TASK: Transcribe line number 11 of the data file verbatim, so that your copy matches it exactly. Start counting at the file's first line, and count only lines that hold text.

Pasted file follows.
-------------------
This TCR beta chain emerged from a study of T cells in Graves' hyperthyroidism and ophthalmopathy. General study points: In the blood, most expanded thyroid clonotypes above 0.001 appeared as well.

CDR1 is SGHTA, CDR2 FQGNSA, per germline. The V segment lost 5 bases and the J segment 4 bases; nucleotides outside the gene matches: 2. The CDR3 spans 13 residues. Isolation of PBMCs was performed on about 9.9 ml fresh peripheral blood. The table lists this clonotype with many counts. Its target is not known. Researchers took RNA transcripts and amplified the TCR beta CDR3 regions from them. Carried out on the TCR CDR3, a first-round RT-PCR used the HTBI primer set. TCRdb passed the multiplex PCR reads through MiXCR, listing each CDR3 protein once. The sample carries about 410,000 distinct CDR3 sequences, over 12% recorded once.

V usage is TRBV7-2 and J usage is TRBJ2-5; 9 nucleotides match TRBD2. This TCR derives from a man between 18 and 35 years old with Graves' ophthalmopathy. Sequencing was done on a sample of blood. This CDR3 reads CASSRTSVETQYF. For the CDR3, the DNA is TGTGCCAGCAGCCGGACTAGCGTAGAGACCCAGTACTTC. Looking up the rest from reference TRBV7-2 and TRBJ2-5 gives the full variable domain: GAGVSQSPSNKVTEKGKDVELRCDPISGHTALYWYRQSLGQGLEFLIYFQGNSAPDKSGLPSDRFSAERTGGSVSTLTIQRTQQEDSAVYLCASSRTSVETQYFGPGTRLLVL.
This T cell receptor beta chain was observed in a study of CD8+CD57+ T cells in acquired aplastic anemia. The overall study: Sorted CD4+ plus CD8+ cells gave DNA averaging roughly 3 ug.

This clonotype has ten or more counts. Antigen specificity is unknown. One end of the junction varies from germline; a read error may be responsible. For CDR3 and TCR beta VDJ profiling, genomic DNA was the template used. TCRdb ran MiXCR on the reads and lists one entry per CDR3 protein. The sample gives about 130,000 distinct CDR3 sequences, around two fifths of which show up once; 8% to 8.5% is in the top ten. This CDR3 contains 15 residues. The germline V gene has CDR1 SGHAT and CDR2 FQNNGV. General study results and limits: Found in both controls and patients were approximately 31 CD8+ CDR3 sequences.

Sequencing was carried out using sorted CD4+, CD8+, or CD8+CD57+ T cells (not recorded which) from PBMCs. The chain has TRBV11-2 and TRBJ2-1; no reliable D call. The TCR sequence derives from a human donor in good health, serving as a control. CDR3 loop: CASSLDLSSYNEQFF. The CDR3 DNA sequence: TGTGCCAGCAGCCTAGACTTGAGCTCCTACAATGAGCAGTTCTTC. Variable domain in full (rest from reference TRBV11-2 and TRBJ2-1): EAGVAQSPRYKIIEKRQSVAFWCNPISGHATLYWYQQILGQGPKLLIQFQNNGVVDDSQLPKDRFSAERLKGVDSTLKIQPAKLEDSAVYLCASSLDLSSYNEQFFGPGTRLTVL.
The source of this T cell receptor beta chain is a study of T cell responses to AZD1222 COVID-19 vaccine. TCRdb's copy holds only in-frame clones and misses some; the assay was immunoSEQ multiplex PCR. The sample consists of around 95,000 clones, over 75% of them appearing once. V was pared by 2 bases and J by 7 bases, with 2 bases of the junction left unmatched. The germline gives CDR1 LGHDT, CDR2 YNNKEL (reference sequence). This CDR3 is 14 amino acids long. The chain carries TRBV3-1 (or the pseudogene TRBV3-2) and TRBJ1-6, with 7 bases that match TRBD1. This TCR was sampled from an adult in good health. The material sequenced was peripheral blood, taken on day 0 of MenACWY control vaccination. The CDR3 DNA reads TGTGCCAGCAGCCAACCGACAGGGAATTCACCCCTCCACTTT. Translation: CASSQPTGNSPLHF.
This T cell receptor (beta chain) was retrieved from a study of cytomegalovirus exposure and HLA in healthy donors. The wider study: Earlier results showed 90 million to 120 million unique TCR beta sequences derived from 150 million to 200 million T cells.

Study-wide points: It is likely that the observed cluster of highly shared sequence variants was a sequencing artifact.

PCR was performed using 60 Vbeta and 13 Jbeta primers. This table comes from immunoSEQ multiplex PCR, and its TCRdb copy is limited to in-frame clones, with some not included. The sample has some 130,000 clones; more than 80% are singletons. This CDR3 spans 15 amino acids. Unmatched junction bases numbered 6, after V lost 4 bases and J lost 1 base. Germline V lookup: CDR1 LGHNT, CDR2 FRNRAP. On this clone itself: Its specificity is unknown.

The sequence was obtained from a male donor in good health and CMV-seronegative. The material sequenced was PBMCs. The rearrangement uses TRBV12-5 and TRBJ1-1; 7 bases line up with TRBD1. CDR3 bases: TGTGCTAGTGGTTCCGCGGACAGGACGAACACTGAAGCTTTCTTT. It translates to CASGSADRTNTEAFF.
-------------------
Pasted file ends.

The sequence was obtained from a male donor in good health and CMV-seronegative. The material sequenced was PBMCs. The rearrangement uses TRBV12-5 and TRBJ1-1; 7 bases line up with TRBD1. CDR3 bases: TGTGCTAGTGGTTCCGCGGACAGGACGAACACTGAAGCTTTCTTT. It translates to CASGSADRTNTEAFF.